The Indian Space Research Organisation (ISRO) is all set to launch the Geosynchronous Satellite Launch Vehicle-Mark III (GSLV-Mk III), the heaviest rocket ever made by India, on June 5. The indigenous rocket which weighs around 640-tonne, that is equal to the weight of 200 fully-grown Asian elephants, will be launched from the Satish Dhawan Space Centre in Sriharikota at 5:28pm.
Also called ISRO's 'fat boy', the heaviest and yet the smallest rocket which is only 43.43 metre in height and four-metre round, the GSLV-MK III is capable of launching 4 ton class satellites to Geosynchronous Transfer Orbit (GTO). "We are pushing ourselves to the limits to ensure that this new, fully self-reliant Indian rocket succeeds in its maiden launch," said ISRO chairman A.S. Kiran Kumar.
While the fat boy itself is an achievement for ISRO, its successful launch will broaden the prospects of India's first manned mission. It would also make the space research agency capable of sending humans into space. Currently, only US, Russia and China have the capability of launching manned missions.
However, ISRO chief A.S. Kiran Kumar also added that the manned mission will become a reality only when approved by the government. "Until we get the final approval from the government, ISRO won't work on the manned mission," he said.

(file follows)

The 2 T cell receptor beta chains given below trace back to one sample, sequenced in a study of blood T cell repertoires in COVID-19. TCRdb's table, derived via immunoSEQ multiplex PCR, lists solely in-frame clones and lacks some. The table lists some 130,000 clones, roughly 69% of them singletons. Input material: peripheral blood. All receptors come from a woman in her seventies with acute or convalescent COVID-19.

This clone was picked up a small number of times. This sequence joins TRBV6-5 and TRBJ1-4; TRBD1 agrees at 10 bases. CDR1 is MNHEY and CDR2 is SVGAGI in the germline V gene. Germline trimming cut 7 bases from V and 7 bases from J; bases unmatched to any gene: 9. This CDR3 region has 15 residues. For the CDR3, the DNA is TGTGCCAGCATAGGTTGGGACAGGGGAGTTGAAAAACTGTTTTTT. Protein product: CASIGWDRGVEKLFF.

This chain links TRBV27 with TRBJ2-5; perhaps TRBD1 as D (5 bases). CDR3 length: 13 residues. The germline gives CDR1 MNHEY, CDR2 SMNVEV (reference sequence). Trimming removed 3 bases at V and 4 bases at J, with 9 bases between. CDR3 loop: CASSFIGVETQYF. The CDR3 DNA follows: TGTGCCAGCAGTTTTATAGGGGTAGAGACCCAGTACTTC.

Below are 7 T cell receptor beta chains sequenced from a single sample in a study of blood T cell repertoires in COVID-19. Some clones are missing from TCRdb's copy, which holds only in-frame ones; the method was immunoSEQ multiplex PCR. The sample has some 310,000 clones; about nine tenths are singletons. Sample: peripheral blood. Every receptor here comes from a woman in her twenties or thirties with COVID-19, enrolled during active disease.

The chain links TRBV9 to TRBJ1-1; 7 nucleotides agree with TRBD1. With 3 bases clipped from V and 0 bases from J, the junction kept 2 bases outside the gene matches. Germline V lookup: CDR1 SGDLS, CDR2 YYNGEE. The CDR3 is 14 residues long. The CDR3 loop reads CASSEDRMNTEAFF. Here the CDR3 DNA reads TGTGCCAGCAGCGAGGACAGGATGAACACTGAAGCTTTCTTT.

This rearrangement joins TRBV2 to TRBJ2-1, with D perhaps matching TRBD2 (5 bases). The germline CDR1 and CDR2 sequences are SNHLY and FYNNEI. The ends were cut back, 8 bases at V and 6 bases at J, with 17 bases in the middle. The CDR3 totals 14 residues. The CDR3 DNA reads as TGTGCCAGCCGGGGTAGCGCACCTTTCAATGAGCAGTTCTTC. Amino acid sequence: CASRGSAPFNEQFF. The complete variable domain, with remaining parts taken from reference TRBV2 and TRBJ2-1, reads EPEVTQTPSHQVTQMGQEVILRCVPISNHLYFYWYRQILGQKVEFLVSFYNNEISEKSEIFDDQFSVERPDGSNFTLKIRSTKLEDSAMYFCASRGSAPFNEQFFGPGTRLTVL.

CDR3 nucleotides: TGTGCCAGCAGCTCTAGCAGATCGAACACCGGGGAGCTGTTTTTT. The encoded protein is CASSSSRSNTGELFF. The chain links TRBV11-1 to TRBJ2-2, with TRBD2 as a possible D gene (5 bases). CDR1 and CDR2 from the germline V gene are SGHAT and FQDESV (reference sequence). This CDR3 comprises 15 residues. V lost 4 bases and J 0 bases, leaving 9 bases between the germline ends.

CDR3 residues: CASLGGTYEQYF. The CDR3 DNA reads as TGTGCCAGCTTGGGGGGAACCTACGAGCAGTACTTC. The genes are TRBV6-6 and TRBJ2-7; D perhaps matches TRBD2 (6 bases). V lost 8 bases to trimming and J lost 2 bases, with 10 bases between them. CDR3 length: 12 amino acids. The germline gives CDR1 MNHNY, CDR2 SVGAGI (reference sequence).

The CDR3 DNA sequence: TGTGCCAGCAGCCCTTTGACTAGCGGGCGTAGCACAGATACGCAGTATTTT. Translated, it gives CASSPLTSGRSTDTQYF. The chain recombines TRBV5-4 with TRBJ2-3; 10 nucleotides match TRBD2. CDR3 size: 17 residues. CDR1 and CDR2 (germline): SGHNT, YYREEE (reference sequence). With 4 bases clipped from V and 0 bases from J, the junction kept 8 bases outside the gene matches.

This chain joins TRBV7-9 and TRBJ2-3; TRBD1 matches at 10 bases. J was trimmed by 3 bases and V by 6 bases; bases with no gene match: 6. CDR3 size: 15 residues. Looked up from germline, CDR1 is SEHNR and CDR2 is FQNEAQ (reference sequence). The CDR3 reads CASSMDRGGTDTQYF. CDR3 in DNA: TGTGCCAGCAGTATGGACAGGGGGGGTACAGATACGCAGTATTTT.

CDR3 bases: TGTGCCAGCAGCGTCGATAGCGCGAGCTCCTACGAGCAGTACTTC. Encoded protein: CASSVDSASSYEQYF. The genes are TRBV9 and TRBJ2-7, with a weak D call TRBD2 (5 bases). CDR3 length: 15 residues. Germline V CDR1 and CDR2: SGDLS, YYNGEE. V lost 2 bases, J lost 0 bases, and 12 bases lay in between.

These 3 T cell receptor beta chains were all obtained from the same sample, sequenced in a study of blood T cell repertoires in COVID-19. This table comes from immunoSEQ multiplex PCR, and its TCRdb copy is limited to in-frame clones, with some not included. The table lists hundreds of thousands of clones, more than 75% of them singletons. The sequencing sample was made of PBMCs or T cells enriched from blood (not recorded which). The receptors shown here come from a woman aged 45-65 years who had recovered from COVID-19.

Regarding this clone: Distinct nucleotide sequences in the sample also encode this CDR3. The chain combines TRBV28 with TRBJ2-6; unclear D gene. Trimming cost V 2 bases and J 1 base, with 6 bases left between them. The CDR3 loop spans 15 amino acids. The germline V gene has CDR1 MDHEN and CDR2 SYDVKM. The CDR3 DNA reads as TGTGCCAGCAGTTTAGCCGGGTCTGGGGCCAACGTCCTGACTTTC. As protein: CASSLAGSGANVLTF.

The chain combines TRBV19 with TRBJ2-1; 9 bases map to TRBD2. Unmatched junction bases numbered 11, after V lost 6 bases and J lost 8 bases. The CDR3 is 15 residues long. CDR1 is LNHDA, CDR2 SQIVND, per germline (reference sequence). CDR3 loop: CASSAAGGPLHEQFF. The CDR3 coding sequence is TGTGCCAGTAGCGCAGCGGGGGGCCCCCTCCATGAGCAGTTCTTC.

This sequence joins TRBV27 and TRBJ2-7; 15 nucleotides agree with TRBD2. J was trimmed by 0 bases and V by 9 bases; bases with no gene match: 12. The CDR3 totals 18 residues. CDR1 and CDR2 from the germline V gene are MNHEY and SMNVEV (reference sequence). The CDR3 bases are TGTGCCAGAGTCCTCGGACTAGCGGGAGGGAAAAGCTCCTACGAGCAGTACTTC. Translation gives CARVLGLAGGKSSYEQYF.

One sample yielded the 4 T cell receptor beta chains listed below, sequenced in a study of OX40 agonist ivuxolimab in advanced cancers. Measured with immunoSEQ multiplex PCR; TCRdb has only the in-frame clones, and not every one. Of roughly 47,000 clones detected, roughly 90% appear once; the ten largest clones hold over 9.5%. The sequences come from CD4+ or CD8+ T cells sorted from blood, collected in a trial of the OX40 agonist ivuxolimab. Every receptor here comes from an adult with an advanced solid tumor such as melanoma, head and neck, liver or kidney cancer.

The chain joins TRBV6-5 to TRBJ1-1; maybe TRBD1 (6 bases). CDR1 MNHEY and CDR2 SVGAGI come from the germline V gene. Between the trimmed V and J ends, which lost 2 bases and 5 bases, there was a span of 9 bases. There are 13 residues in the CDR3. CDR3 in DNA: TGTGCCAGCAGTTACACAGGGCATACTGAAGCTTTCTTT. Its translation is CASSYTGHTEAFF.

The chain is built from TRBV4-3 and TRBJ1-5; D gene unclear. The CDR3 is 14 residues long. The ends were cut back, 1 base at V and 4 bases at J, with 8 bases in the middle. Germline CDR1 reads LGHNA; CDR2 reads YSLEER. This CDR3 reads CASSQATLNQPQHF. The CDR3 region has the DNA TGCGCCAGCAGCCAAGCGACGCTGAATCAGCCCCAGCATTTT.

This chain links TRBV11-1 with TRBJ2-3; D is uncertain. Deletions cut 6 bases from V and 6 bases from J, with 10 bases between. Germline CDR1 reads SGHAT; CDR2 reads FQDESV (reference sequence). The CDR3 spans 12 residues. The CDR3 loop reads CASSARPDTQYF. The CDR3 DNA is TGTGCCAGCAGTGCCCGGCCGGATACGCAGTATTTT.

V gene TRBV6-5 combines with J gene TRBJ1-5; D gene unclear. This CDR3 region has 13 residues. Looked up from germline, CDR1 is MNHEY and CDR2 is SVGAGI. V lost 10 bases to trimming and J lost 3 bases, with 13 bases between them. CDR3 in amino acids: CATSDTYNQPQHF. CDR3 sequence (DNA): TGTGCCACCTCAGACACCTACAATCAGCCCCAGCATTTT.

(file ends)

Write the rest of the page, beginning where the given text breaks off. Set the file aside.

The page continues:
"Our key priority is to meet the national demand of providing more number of satellites into orbits in the field of communication, remote sensing and navigation. Therefore, we are focusing on increasing our launch capacities both in lower and geostationary orbits and to make our launches cost-effective," he added.
It is a three-stage vehicle with two solid motor strap-ons (S200), a liquid propellant core stage (L110) and a cryogenic stage (C25). The indigenous cryogenic stage LVM 3 placed in the satellite is capable of placing up to heavy payloads of about eight tonnes in a Low Earth Orbit (LEO) — enough to carry a manned module.
The C25, powered by CE-20, is India's largest cryogenic engine which has been designed and developed by the Liquid Propulsion Systems Centre of ISRO. A cryogenic engine provides more thrust for every kilogram of cryogenic propellant (liquid hydrogen or liquid oxygen) that it burns. It can also store up to 27 tonnes of such propellant, with a thrust of 186 kilonewtons.
The LVM 3 also has two solid rocket boosters, S200, that provide huge thrusts that are required for it to lift off. They require a burn time of 130 seconds and have a thrust of 9,316 kilonewtons.
Unlike the other rockets launched by ISRO, the GSLV-MK III or the GSAT-19 Mission is equipped to change positions.